2. The Socratic method

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The Socratic method could be one of the methods useful for building knowledge. The method is attributed to Socrates who used to use it as a dialectic (loosely: an argument) in order to extract truth from any statement or set of statements. Architects often speak loosely about architecture if they do the explanation AFTER it is seen in the real world. Here is why I use the term "loosely": The real architecture is out there in an form that cannot very easily de-compressed from its existence to the theory/theories that were used to bring it to its existence.

For e.g. a zip file can be de-compressed to reveal the internal contents. Not so with architecture. However, it is equally important to know that there could be one or more processes that are used to create good architecture. In mathematics, they talk about a process known "a one-way function": It is a mathematical function that is significantly easier to compute in one direction (the forward direction) than in the opposite direction (the inverse direction). Mathematicians use one-way functions to encrypt information just so that one cannot reverse engineer the information and see what is in it. Analogously, once a good design process is known it is possible for an architect to use it to create good architecture. However, trying to decipher what a process maybe by examining good architecture and walk backwards into the process is almost always error prone, if the explanation does not use the documentation of the design process itself.

Hence for some (E.g. students) learning good design processes is a critical exercise. Unfortunately, any talk that tries to build up a theory from the existence is very suspect to fallacious reasonings. I've seen architects struggling to explain the design process standing in front of slide-shows showing crisp photos of their works. For want of proper documentation of the design process, posteriori explanations contain many irrelevant and mystical explanations. This is more so, when it is architects/theorieticians who are trying to justify/explain some OTHER architects' works.

The Socratic method could be one method to extract the truths from such statements. However, many times even the socratic method of arguing may be insufficient if it was indeed a third party who was doing the explanation and not the architect who had designed the project ( Psst… the above three paragraphs are also a set of statements, and someone out there should subject it to a Socratic method of extracting truths from it )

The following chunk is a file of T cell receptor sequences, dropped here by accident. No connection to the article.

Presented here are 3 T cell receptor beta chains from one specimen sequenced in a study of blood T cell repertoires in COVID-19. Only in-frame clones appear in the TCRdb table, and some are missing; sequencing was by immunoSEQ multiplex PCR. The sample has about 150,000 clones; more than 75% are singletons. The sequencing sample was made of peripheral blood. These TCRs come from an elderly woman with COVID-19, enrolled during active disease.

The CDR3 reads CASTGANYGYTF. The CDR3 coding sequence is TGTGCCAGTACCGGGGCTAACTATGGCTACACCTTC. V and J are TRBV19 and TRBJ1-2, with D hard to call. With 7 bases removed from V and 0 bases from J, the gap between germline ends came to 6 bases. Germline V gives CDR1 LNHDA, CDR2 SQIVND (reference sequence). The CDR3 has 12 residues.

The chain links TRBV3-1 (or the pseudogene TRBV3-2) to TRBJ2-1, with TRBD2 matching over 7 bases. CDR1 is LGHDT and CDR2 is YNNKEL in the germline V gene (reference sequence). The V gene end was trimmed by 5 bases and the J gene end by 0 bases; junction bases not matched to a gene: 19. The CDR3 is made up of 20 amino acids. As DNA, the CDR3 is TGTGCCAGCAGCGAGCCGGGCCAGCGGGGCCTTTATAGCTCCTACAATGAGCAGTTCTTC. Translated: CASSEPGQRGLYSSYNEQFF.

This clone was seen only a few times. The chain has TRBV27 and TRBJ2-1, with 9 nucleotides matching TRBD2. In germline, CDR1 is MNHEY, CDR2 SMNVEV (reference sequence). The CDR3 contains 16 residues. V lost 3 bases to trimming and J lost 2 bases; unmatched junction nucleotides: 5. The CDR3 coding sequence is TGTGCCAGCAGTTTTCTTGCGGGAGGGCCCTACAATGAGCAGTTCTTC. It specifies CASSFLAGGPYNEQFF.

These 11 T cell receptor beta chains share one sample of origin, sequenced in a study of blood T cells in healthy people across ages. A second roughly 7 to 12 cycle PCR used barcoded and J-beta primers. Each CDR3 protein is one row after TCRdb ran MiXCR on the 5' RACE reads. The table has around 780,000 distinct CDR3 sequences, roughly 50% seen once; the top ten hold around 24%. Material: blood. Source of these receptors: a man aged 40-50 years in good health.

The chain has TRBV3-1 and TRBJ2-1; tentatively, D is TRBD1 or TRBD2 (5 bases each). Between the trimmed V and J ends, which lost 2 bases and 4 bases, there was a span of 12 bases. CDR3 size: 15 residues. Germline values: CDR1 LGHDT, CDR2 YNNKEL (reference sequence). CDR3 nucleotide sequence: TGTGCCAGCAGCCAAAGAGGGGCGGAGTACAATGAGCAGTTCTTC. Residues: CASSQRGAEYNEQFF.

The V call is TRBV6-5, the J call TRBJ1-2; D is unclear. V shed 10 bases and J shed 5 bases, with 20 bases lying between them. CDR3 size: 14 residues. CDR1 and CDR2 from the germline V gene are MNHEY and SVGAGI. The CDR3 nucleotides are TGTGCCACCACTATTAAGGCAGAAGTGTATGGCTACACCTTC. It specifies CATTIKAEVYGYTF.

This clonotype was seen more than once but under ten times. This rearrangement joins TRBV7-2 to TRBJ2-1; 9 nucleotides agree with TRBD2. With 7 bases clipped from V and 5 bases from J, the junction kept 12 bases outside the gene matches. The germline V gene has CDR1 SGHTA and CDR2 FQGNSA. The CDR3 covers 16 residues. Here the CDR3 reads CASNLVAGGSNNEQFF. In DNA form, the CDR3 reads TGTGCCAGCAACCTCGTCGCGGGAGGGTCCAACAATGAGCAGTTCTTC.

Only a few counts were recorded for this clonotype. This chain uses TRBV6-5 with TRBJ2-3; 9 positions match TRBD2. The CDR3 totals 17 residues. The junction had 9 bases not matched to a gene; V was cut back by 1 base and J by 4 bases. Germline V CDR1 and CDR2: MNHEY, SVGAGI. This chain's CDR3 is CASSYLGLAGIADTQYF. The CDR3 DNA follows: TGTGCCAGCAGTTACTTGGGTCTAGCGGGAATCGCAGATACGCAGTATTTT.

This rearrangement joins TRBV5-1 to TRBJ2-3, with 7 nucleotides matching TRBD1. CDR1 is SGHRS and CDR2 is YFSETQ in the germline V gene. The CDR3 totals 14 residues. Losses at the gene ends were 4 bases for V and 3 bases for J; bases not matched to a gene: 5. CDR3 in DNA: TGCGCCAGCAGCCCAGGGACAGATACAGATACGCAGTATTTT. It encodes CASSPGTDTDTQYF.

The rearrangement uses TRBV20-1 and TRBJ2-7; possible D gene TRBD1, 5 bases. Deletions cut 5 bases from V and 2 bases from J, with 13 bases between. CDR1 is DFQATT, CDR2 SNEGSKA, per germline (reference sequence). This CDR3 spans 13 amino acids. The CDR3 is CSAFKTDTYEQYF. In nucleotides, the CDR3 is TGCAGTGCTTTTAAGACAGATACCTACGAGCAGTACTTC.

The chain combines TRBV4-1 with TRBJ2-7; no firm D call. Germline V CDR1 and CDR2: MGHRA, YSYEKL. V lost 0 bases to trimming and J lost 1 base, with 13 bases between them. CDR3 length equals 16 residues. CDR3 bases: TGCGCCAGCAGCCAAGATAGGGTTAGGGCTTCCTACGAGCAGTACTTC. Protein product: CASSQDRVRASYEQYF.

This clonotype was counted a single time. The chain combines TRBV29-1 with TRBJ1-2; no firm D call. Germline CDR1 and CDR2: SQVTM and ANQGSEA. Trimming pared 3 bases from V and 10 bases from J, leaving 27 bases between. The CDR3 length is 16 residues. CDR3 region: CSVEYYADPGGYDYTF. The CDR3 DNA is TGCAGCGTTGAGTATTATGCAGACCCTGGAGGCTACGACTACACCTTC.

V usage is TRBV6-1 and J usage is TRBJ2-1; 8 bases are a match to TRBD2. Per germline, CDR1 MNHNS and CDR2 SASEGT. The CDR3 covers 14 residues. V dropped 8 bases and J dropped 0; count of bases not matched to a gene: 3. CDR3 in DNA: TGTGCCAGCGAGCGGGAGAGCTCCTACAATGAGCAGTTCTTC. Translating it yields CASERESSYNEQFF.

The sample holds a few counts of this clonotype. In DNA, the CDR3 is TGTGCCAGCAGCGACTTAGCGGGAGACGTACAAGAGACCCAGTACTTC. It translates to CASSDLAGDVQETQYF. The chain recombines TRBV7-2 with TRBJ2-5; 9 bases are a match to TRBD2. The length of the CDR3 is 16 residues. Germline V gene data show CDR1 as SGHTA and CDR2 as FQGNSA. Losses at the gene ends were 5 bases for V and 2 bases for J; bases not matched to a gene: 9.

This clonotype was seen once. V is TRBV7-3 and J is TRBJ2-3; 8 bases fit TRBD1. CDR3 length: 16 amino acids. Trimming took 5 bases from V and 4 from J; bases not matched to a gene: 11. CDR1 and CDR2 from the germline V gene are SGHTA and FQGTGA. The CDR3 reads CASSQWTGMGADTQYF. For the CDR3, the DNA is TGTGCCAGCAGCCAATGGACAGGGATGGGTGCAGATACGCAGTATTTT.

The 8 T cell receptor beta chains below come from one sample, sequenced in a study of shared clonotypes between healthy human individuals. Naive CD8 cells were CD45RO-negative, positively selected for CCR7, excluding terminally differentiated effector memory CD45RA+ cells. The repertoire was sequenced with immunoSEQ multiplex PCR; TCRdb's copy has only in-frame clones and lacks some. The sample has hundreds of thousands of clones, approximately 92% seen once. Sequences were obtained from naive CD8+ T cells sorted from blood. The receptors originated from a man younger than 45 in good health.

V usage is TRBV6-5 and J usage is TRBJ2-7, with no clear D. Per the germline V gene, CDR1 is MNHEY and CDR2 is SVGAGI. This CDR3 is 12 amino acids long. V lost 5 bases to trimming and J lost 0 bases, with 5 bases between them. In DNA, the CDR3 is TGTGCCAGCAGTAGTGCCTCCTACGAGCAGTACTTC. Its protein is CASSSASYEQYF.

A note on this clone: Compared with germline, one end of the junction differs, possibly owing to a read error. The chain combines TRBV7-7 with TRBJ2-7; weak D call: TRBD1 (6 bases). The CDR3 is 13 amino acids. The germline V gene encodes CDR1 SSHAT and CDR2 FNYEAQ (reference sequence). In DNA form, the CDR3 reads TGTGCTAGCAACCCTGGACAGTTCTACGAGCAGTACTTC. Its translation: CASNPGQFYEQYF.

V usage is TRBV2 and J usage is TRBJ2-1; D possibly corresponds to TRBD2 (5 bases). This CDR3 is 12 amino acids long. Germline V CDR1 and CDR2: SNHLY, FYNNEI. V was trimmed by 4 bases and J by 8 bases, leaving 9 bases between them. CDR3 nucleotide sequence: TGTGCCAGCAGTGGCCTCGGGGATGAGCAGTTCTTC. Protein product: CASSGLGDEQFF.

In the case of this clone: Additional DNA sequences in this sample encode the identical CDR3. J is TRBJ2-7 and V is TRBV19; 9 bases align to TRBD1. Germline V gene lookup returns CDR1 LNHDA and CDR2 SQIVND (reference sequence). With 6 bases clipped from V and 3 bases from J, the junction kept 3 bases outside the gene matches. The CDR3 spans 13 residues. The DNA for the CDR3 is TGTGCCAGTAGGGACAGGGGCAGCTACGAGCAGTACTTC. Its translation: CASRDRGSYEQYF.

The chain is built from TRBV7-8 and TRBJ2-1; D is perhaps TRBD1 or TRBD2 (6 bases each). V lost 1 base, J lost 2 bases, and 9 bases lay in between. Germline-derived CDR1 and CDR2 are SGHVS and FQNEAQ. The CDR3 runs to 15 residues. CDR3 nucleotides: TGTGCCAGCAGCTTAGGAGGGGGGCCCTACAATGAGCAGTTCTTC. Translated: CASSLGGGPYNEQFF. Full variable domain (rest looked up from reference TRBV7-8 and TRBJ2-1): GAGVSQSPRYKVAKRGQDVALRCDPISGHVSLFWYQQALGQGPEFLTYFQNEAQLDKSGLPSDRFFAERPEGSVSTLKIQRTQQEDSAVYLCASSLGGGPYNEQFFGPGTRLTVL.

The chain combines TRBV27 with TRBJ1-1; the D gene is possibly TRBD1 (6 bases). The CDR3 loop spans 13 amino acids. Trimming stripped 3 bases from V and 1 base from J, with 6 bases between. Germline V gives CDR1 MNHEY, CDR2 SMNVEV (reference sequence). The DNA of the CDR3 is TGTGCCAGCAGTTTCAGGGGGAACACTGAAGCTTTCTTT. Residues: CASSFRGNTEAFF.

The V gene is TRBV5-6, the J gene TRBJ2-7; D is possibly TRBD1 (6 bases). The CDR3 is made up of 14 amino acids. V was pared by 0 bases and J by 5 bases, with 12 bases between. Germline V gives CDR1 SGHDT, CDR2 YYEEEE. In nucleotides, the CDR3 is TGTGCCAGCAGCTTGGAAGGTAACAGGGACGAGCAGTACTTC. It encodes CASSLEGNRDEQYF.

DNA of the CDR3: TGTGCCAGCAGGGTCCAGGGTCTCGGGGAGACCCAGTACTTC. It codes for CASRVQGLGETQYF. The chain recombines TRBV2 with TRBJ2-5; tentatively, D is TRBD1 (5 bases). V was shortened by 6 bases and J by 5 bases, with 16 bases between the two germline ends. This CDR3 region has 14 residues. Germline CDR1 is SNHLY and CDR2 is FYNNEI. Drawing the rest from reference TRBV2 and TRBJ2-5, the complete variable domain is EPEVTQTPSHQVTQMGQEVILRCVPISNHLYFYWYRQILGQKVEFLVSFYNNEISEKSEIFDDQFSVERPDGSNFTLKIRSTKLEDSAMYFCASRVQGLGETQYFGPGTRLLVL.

So what is the Socratic method: Search for it on Google and Wikipedia.org, and there are much to read about this method that is attributed to the old Greek philosopher Socrates. Simply stated, it is one of the earliest form of scientific investigation where the investigator (Socrates, for example) starts with a position of complete innocence about the statement being made; willing to even accept it completely. Socrates then invokes a one-to-one dialog with the statement proposer (E.g. Euthyphro a Greek who got into an argument with Socrates on Piety. See below ) where in a step by step manner, Socrates exposes contradictions in the statements that were made.

These contradictions could be either by Socrates himself, in which case he would correct himself and if other party had contradictons, Socrates would request to change the other party's statements and move towards the "truth". In the end of such a "dialogue", if the other party was also equally open-minded, there would exist a set of truths that is applicable for the given dialogue, in that given time and context. For the Socratic method to work in a learning environment, there are some pre-conditions: It is almost always a one-to-one dialog and that kind of dialog should be considered socially acceptable else it can set off other issues.

There should ideally be many interested and unbiased third party onlookers, so that the dialog can go on without either Socrates or the other party feeling threatened. Last (and most importantly) both parties MUST be willing to change. In fact, in a clean Socratic method, one should not be able to detect who is playing the part of Socrates and who is Euthyphro.

If the last is not true, often the Socratic method can boiled down to some kind of hidden or even open sarcasms/irony. It can even be considered as an "Ad-hominem" attack where one person is trying to attack the other person's point of view by claiming how ignorant the other person was. It is quite important to note that in many literature on the Socratic method, it is assumed that Socrates starts with a fiegned or assumed ignorance about the subject. That is unfortunate. I do not believe one can get a good Socratic dialog going by feigning ignorance or pretending to have an open and receptive mind.

One need to really have an open mind about absorbing a new idea.

The Socratic method is extremely useful for students, especially when the teacher is interested in getting the students to ask questions themselves, instead of a pedagogic method where the teacher provides answers from a pedestal. It is quite useful if the students can get to know that they are adults in the making and are free to let the teacher stand corrected, and the teacher may not get hassled if indeed that happens. Teachers in turn, should be receptive to corrections The Socratic method is probably the earliest form of the "scientific method" where a hypothesis is proposed along with tests. More on that later …


  1. Socratic method
  2. Euthyphro
  3. One way functions
  4. Ad-Hominem fallacy

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